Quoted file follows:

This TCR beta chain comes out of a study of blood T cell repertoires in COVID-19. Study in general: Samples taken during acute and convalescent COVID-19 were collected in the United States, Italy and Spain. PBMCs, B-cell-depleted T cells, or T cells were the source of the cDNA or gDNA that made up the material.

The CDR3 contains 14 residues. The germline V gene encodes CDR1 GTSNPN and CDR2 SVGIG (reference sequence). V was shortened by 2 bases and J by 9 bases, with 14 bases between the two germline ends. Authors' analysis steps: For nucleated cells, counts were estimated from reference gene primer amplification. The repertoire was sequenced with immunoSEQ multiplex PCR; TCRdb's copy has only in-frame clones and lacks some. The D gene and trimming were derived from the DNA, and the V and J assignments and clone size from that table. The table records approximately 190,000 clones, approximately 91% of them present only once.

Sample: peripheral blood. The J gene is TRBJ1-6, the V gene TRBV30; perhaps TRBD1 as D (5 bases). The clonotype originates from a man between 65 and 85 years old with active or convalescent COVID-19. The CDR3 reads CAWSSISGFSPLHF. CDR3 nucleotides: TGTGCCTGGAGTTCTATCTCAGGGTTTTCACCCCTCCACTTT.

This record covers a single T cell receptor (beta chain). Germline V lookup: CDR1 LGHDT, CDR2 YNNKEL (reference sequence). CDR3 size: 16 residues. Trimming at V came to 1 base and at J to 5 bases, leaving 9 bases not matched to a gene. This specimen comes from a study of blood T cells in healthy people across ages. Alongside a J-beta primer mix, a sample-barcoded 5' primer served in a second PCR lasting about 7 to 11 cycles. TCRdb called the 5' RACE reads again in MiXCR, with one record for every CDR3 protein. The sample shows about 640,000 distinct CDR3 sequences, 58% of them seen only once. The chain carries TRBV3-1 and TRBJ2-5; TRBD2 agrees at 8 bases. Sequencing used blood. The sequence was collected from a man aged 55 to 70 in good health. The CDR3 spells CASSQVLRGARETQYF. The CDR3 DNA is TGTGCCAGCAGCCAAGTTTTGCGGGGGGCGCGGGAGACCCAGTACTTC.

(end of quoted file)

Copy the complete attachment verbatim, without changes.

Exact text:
This TCR beta chain comes out of a study of blood T cell repertoires in COVID-19. Study in general: Samples taken during acute and convalescent COVID-19 were collected in the United States, Italy and Spain. PBMCs, B-cell-depleted T cells, or T cells were the source of the cDNA or gDNA that made up the material.

The CDR3 contains 14 residues. The germline V gene encodes CDR1 GTSNPN and CDR2 SVGIG (reference sequence). V was shortened by 2 bases and J by 9 bases, with 14 bases between the two germline ends. Authors' analysis steps: For nucleated cells, counts were estimated from reference gene primer amplification. The repertoire was sequenced with immunoSEQ multiplex PCR; TCRdb's copy has only in-frame clones and lacks some. The D gene and trimming were derived from the DNA, and the V and J assignments and clone size from that table. The table records approximately 190,000 clones, approximately 91% of them present only once.

Sample: peripheral blood. The J gene is TRBJ1-6, the V gene TRBV30; perhaps TRBD1 as D (5 bases). The clonotype originates from a man between 65 and 85 years old with active or convalescent COVID-19. The CDR3 reads CAWSSISGFSPLHF. CDR3 nucleotides: TGTGCCTGGAGTTCTATCTCAGGGTTTTCACCCCTCCACTTT.

This record covers a single T cell receptor (beta chain). Germline V lookup: CDR1 LGHDT, CDR2 YNNKEL (reference sequence). CDR3 size: 16 residues. Trimming at V came to 1 base and at J to 5 bases, leaving 9 bases not matched to a gene. This specimen comes from a study of blood T cells in healthy people across ages. Alongside a J-beta primer mix, a sample-barcoded 5' primer served in a second PCR lasting about 7 to 11 cycles. TCRdb called the 5' RACE reads again in MiXCR, with one record for every CDR3 protein. The sample shows about 640,000 distinct CDR3 sequences, 58% of them seen only once. The chain carries TRBV3-1 and TRBJ2-5; TRBD2 agrees at 8 bases. Sequencing used blood. The sequence was collected from a man aged 55 to 70 in good health. The CDR3 spells CASSQVLRGARETQYF. The CDR3 DNA is TGTGCCAGCAGCCAAGTTTTGCGGGGGGCGCGGGAGACCCAGTACTTC.